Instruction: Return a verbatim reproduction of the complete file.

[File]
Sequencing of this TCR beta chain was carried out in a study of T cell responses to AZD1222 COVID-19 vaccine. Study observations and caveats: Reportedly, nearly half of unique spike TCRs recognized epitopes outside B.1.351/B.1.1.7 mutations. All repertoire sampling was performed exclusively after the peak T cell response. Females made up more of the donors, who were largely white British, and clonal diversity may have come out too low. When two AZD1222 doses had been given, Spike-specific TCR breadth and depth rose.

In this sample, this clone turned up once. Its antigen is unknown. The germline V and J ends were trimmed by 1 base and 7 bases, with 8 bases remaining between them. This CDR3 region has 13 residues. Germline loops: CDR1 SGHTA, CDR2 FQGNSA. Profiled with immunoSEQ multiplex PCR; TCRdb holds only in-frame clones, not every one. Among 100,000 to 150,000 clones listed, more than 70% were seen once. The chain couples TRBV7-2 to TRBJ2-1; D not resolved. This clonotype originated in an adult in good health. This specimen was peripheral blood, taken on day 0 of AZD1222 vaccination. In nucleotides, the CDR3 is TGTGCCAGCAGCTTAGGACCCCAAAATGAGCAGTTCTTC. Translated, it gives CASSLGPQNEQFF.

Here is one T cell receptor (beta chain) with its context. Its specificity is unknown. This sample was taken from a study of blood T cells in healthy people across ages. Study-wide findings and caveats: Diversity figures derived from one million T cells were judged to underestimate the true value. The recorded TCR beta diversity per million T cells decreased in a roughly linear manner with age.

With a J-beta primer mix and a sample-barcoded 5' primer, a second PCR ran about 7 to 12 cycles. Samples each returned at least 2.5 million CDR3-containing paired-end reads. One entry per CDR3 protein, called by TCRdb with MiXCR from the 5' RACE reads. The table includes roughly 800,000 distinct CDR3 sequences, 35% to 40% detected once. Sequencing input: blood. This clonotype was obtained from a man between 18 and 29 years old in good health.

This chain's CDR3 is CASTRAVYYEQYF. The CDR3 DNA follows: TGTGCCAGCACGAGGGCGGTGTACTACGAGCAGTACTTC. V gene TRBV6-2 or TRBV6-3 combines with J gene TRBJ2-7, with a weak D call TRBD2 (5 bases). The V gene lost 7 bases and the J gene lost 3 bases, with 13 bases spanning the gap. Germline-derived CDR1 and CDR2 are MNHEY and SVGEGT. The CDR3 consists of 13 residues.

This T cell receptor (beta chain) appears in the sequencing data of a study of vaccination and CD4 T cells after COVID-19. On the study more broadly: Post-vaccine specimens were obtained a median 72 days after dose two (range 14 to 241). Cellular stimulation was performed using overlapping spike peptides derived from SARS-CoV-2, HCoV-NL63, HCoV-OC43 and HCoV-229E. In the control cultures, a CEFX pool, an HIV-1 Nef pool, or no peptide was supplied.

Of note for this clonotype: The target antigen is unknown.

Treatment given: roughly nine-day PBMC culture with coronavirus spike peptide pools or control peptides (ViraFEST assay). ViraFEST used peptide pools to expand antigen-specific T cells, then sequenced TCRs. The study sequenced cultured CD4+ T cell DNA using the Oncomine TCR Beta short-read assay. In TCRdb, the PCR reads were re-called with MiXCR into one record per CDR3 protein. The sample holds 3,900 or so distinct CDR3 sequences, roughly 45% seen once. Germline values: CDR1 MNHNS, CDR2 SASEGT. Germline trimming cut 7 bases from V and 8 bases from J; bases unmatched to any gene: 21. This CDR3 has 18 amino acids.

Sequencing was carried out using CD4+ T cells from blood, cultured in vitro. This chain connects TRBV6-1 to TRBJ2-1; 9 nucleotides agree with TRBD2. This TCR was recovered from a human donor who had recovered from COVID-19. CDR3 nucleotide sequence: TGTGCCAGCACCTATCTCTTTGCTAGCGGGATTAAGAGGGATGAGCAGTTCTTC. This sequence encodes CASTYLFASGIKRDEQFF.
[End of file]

Sequencing of this TCR beta chain was carried out in a study of T cell responses to AZD1222 COVID-19 vaccine. Study observations and caveats: Reportedly, nearly half of unique spike TCRs recognized epitopes outside B.1.351/B.1.1.7 mutations. All repertoire sampling was performed exclusively after the peak T cell response. Females made up more of the donors, who were largely white British, and clonal diversity may have come out too low. When two AZD1222 doses had been given, Spike-specific TCR breadth and depth rose.

In this sample, this clone turned up once. Its antigen is unknown. The germline V and J ends were trimmed by 1 base and 7 bases, with 8 bases remaining between them. This CDR3 region has 13 residues. Germline loops: CDR1 SGHTA, CDR2 FQGNSA. Profiled with immunoSEQ multiplex PCR; TCRdb holds only in-frame clones, not every one. Among 100,000 to 150,000 clones listed, more than 70% were seen once. The chain couples TRBV7-2 to TRBJ2-1; D not resolved. This clonotype originated in an adult in good health. This specimen was peripheral blood, taken on day 0 of AZD1222 vaccination. In nucleotides, the CDR3 is TGTGCCAGCAGCTTAGGACCCCAAAATGAGCAGTTCTTC. Translated, it gives CASSLGPQNEQFF.

Here is one T cell receptor (beta chain) with its context. Its specificity is unknown. This sample was taken from a study of blood T cells in healthy people across ages. Study-wide findings and caveats: Diversity figures derived from one million T cells were judged to underestimate the true value. The recorded TCR beta diversity per million T cells decreased in a roughly linear manner with age.

With a J-beta primer mix and a sample-barcoded 5' primer, a second PCR ran about 7 to 12 cycles. Samples each returned at least 2.5 million CDR3-containing paired-end reads. One entry per CDR3 protein, called by TCRdb with MiXCR from the 5' RACE reads. The table includes roughly 800,000 distinct CDR3 sequences, 35% to 40% detected once. Sequencing input: blood. This clonotype was obtained from a man between 18 and 29 years old in good health.

This chain's CDR3 is CASTRAVYYEQYF. The CDR3 DNA follows: TGTGCCAGCACGAGGGCGGTGTACTACGAGCAGTACTTC. V gene TRBV6-2 or TRBV6-3 combines with J gene TRBJ2-7, with a weak D call TRBD2 (5 bases). The V gene lost 7 bases and the J gene lost 3 bases, with 13 bases spanning the gap. Germline-derived CDR1 and CDR2 are MNHEY and SVGEGT. The CDR3 consists of 13 residues.

This T cell receptor (beta chain) appears in the sequencing data of a study of vaccination and CD4 T cells after COVID-19. On the study more broadly: Post-vaccine specimens were obtained a median 72 days after dose two (range 14 to 241). Cellular stimulation was performed using overlapping spike peptides derived from SARS-CoV-2, HCoV-NL63, HCoV-OC43 and HCoV-229E. In the control cultures, a CEFX pool, an HIV-1 Nef pool, or no peptide was supplied.

Of note for this clonotype: The target antigen is unknown.

Treatment given: roughly nine-day PBMC culture with coronavirus spike peptide pools or control peptides (ViraFEST assay). ViraFEST used peptide pools to expand antigen-specific T cells, then sequenced TCRs. The study sequenced cultured CD4+ T cell DNA using the Oncomine TCR Beta short-read assay. In TCRdb, the PCR reads were re-called with MiXCR into one record per CDR3 protein. The sample holds 3,900 or so distinct CDR3 sequences, roughly 45% seen once. Germline values: CDR1 MNHNS, CDR2 SASEGT. Germline trimming cut 7 bases from V and 8 bases from J; bases unmatched to any gene: 21. This CDR3 has 18 amino acids.

Sequencing was carried out using CD4+ T cells from blood, cultured in vitro. This chain connects TRBV6-1 to TRBJ2-1; 9 nucleotides agree with TRBD2. This TCR was recovered from a human donor who had recovered from COVID-19. CDR3 nucleotide sequence: TGTGCCAGCACCTATCTCTTTGCTAGCGGGATTAAGAGGGATGAGCAGTTCTTC. This sequence encodes CASTYLFASGIKRDEQFF.